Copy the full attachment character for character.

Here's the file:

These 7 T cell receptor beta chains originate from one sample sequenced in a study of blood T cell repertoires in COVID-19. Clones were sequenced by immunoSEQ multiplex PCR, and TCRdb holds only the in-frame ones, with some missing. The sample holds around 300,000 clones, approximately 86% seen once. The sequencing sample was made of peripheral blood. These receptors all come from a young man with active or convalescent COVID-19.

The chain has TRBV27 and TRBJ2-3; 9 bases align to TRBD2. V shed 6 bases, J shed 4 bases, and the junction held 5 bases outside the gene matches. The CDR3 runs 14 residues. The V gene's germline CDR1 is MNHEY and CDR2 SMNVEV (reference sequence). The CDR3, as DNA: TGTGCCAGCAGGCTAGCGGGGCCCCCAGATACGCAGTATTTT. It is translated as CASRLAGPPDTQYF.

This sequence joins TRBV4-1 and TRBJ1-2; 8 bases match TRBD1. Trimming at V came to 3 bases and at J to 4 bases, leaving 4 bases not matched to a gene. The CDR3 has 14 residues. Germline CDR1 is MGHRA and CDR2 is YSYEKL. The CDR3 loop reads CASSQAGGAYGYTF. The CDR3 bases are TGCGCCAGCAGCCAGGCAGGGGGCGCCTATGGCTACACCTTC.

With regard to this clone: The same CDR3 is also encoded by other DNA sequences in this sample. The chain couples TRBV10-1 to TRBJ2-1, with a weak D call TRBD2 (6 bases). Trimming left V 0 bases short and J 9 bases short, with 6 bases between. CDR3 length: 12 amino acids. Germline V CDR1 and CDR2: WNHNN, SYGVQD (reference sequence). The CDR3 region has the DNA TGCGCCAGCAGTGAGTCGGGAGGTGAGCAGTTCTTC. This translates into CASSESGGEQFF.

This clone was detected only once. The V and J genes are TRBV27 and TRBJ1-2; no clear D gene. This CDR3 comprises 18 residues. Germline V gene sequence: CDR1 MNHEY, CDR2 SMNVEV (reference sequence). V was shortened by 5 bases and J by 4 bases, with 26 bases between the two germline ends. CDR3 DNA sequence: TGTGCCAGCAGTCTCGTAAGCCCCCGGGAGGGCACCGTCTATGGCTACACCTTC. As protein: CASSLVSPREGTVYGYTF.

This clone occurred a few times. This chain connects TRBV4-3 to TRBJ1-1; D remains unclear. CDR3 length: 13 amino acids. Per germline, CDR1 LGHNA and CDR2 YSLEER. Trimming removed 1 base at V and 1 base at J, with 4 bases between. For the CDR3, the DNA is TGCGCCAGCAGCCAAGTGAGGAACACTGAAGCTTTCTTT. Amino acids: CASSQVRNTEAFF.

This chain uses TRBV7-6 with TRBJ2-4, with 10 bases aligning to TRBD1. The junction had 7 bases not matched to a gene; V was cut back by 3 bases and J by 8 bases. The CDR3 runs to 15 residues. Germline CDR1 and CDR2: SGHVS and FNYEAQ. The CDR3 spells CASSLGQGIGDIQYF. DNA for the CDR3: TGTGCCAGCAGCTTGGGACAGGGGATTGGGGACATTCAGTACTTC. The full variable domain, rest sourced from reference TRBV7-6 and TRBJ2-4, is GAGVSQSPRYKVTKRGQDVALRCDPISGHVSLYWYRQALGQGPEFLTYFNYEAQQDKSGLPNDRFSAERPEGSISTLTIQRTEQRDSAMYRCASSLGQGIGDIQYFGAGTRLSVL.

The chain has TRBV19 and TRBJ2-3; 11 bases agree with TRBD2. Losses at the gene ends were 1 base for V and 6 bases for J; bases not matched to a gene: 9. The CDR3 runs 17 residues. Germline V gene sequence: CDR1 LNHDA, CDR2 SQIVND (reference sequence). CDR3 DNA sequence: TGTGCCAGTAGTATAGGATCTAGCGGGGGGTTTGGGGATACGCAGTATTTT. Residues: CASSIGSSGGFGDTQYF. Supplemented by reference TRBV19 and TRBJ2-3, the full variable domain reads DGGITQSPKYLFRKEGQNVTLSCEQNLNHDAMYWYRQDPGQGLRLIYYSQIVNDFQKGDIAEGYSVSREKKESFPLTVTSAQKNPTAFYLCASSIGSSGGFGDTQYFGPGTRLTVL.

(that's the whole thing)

These 7 T cell receptor beta chains originate from one sample sequenced in a study of blood T cell repertoires in COVID-19. Clones were sequenced by immunoSEQ multiplex PCR, and TCRdb holds only the in-frame ones, with some missing. The sample holds around 300,000 clones, approximately 86% seen once. The sequencing sample was made of peripheral blood. These receptors all come from a young man with active or convalescent COVID-19.

The chain has TRBV27 and TRBJ2-3; 9 bases align to TRBD2. V shed 6 bases, J shed 4 bases, and the junction held 5 bases outside the gene matches. The CDR3 runs 14 residues. The V gene's germline CDR1 is MNHEY and CDR2 SMNVEV (reference sequence). The CDR3, as DNA: TGTGCCAGCAGGCTAGCGGGGCCCCCAGATACGCAGTATTTT. It is translated as CASRLAGPPDTQYF.

This sequence joins TRBV4-1 and TRBJ1-2; 8 bases match TRBD1. Trimming at V came to 3 bases and at J to 4 bases, leaving 4 bases not matched to a gene. The CDR3 has 14 residues. Germline CDR1 is MGHRA and CDR2 is YSYEKL. The CDR3 loop reads CASSQAGGAYGYTF. The CDR3 bases are TGCGCCAGCAGCCAGGCAGGGGGCGCCTATGGCTACACCTTC.

With regard to this clone: The same CDR3 is also encoded by other DNA sequences in this sample. The chain couples TRBV10-1 to TRBJ2-1, with a weak D call TRBD2 (6 bases). Trimming left V 0 bases short and J 9 bases short, with 6 bases between. CDR3 length: 12 amino acids. Germline V CDR1 and CDR2: WNHNN, SYGVQD (reference sequence). The CDR3 region has the DNA TGCGCCAGCAGTGAGTCGGGAGGTGAGCAGTTCTTC. This translates into CASSESGGEQFF.

This clone was detected only once. The V and J genes are TRBV27 and TRBJ1-2; no clear D gene. This CDR3 comprises 18 residues. Germline V gene sequence: CDR1 MNHEY, CDR2 SMNVEV (reference sequence). V was shortened by 5 bases and J by 4 bases, with 26 bases between the two germline ends. CDR3 DNA sequence: TGTGCCAGCAGTCTCGTAAGCCCCCGGGAGGGCACCGTCTATGGCTACACCTTC. As protein: CASSLVSPREGTVYGYTF.

This clone occurred a few times. This chain connects TRBV4-3 to TRBJ1-1; D remains unclear. CDR3 length: 13 amino acids. Per germline, CDR1 LGHNA and CDR2 YSLEER. Trimming removed 1 base at V and 1 base at J, with 4 bases between. For the CDR3, the DNA is TGCGCCAGCAGCCAAGTGAGGAACACTGAAGCTTTCTTT. Amino acids: CASSQVRNTEAFF.

This chain uses TRBV7-6 with TRBJ2-4, with 10 bases aligning to TRBD1. The junction had 7 bases not matched to a gene; V was cut back by 3 bases and J by 8 bases. The CDR3 runs to 15 residues. Germline CDR1 and CDR2: SGHVS and FNYEAQ. The CDR3 spells CASSLGQGIGDIQYF. DNA for the CDR3: TGTGCCAGCAGCTTGGGACAGGGGATTGGGGACATTCAGTACTTC. The full variable domain, rest sourced from reference TRBV7-6 and TRBJ2-4, is GAGVSQSPRYKVTKRGQDVALRCDPISGHVSLYWYRQALGQGPEFLTYFNYEAQQDKSGLPNDRFSAERPEGSISTLTIQRTEQRDSAMYRCASSLGQGIGDIQYFGAGTRLSVL.

The chain has TRBV19 and TRBJ2-3; 11 bases agree with TRBD2. Losses at the gene ends were 1 base for V and 6 bases for J; bases not matched to a gene: 9. The CDR3 runs 17 residues. Germline V gene sequence: CDR1 LNHDA, CDR2 SQIVND (reference sequence). CDR3 DNA sequence: TGTGCCAGTAGTATAGGATCTAGCGGGGGGTTTGGGGATACGCAGTATTTT. Residues: CASSIGSSGGFGDTQYF. Supplemented by reference TRBV19 and TRBJ2-3, the full variable domain reads DGGITQSPKYLFRKEGQNVTLSCEQNLNHDAMYWYRQDPGQGLRLIYYSQIVNDFQKGDIAEGYSVSREKKESFPLTVTSAQKNPTAFYLCASSIGSSGGFGDTQYFGPGTRLTVL.